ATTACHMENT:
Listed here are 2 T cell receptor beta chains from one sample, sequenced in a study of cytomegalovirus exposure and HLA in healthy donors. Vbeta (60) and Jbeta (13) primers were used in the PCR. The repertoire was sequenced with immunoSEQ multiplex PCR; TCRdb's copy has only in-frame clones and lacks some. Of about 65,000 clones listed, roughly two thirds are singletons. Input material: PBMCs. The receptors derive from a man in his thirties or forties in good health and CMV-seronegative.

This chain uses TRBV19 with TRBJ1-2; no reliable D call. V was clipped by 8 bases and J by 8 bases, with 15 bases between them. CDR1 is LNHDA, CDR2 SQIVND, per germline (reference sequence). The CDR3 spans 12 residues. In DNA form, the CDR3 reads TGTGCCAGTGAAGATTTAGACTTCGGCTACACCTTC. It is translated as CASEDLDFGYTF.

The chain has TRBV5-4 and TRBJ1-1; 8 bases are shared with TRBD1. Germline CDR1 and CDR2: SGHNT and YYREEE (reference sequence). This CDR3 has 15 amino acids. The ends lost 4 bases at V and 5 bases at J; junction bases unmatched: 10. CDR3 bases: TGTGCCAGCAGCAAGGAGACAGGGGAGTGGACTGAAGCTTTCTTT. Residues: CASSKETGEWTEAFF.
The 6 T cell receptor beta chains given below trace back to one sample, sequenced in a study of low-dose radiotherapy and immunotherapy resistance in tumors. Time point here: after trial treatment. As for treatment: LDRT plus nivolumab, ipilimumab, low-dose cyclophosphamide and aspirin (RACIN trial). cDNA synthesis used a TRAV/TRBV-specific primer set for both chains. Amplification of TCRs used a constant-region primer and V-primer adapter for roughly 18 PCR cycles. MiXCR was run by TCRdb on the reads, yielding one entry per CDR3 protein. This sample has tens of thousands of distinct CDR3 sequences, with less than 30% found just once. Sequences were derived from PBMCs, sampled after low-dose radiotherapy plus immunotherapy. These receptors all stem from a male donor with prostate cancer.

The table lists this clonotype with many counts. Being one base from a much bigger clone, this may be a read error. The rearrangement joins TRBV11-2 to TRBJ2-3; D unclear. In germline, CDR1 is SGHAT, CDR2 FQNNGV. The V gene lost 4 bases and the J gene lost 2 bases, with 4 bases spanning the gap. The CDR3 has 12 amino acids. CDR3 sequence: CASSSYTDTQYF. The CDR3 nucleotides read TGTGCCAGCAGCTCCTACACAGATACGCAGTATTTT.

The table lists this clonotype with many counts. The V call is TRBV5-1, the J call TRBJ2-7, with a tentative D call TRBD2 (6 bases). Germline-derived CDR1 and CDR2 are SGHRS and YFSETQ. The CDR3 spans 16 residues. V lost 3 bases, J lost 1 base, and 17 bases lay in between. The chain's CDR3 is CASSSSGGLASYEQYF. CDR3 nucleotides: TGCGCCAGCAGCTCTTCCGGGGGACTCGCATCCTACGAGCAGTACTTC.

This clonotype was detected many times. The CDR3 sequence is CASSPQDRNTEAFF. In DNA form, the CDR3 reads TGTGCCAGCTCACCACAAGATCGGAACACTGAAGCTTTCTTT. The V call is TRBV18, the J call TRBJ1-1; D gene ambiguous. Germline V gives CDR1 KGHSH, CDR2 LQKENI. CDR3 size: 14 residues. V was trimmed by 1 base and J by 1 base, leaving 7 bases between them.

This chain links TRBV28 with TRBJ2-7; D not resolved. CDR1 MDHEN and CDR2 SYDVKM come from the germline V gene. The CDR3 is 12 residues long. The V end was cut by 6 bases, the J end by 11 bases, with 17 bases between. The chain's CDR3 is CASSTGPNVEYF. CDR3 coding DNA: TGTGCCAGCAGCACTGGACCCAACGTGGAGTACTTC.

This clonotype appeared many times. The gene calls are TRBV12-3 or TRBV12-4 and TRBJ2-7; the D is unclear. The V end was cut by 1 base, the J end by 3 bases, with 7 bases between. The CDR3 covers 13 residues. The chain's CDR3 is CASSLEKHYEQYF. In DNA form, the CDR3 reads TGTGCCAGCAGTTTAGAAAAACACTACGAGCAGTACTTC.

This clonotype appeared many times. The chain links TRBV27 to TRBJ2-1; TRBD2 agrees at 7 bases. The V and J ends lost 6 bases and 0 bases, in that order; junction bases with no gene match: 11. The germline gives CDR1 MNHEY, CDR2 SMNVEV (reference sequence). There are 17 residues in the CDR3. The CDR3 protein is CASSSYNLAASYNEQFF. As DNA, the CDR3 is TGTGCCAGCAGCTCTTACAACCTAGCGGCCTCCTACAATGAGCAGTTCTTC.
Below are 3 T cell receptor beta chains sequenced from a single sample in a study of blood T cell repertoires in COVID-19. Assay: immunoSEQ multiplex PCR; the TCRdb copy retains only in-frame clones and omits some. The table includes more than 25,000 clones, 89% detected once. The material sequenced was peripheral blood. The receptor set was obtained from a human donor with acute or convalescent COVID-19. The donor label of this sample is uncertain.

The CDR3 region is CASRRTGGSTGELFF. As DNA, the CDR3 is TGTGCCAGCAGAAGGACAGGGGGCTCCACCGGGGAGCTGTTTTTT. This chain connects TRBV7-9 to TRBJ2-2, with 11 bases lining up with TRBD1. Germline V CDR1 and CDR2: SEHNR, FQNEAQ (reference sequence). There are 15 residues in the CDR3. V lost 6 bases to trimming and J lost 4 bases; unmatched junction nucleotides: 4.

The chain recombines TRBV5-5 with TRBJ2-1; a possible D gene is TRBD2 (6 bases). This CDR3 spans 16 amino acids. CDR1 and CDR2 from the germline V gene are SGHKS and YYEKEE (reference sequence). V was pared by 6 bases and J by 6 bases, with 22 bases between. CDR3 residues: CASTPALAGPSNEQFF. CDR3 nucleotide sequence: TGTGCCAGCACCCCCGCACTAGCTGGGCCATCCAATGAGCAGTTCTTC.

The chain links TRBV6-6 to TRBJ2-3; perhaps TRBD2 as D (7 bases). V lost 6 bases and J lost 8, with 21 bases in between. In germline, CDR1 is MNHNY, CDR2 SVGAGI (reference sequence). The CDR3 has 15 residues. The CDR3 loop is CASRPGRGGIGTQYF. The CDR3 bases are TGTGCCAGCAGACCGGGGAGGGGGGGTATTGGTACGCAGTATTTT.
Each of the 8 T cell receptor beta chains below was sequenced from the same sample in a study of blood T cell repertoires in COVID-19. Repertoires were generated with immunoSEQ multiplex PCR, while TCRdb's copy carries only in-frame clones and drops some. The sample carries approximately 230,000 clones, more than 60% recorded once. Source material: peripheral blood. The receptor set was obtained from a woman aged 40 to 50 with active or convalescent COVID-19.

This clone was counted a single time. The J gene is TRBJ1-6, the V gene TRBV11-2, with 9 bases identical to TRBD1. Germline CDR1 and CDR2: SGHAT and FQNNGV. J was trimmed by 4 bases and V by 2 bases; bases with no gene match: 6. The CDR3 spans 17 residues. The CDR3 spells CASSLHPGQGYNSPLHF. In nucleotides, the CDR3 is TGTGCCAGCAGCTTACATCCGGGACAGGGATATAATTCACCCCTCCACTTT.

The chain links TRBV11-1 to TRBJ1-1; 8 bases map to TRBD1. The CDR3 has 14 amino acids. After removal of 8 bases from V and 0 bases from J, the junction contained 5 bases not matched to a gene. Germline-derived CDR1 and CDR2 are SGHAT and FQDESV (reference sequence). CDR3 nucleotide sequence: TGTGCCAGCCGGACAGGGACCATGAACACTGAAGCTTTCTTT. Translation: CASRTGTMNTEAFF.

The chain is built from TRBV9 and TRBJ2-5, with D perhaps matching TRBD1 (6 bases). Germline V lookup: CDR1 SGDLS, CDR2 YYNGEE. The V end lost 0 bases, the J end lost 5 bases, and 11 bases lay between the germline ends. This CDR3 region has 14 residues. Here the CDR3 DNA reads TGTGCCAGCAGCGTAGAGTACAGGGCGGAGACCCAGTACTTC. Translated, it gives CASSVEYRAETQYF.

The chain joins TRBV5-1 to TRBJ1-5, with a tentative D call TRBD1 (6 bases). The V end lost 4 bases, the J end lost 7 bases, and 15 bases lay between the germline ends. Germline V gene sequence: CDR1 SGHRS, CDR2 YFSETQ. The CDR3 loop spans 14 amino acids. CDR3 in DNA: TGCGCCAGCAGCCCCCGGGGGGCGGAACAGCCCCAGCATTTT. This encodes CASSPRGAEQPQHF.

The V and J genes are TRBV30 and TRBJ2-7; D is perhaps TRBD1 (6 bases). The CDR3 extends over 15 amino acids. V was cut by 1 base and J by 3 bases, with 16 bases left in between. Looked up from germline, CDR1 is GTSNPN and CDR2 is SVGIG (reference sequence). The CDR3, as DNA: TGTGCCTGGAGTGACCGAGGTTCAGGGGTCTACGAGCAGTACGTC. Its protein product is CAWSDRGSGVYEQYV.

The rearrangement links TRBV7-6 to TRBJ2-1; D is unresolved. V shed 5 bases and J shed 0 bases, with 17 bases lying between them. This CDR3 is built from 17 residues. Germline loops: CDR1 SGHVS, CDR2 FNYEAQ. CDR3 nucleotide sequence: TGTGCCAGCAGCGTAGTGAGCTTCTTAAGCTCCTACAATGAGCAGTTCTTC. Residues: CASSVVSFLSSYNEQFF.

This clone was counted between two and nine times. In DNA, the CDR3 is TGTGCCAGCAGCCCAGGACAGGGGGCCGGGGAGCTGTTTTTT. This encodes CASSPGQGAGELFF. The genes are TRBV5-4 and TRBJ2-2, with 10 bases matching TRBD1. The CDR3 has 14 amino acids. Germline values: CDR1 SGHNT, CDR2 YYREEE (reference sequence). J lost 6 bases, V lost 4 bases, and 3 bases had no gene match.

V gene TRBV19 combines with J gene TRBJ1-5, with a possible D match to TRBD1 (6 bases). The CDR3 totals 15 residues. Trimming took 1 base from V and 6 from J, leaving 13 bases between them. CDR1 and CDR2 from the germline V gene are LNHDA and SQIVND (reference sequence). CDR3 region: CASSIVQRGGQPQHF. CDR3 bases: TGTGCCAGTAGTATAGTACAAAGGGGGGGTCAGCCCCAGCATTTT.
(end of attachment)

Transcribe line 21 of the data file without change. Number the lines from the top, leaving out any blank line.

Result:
The rearrangement links TRBV7-6 to TRBJ2-1; D is unresolved. V shed 5 bases and J shed 0 bases, with 17 bases lying between them. This CDR3 is built from 17 residues. Germline loops: CDR1 SGHVS, CDR2 FNYEAQ. CDR3 nucleotide sequence: TGTGCCAGCAGCGTAGTGAGCTTCTTAAGCTCCTACAATGAGCAGTTCTTC. Residues: CASSVVSFLSSYNEQFF.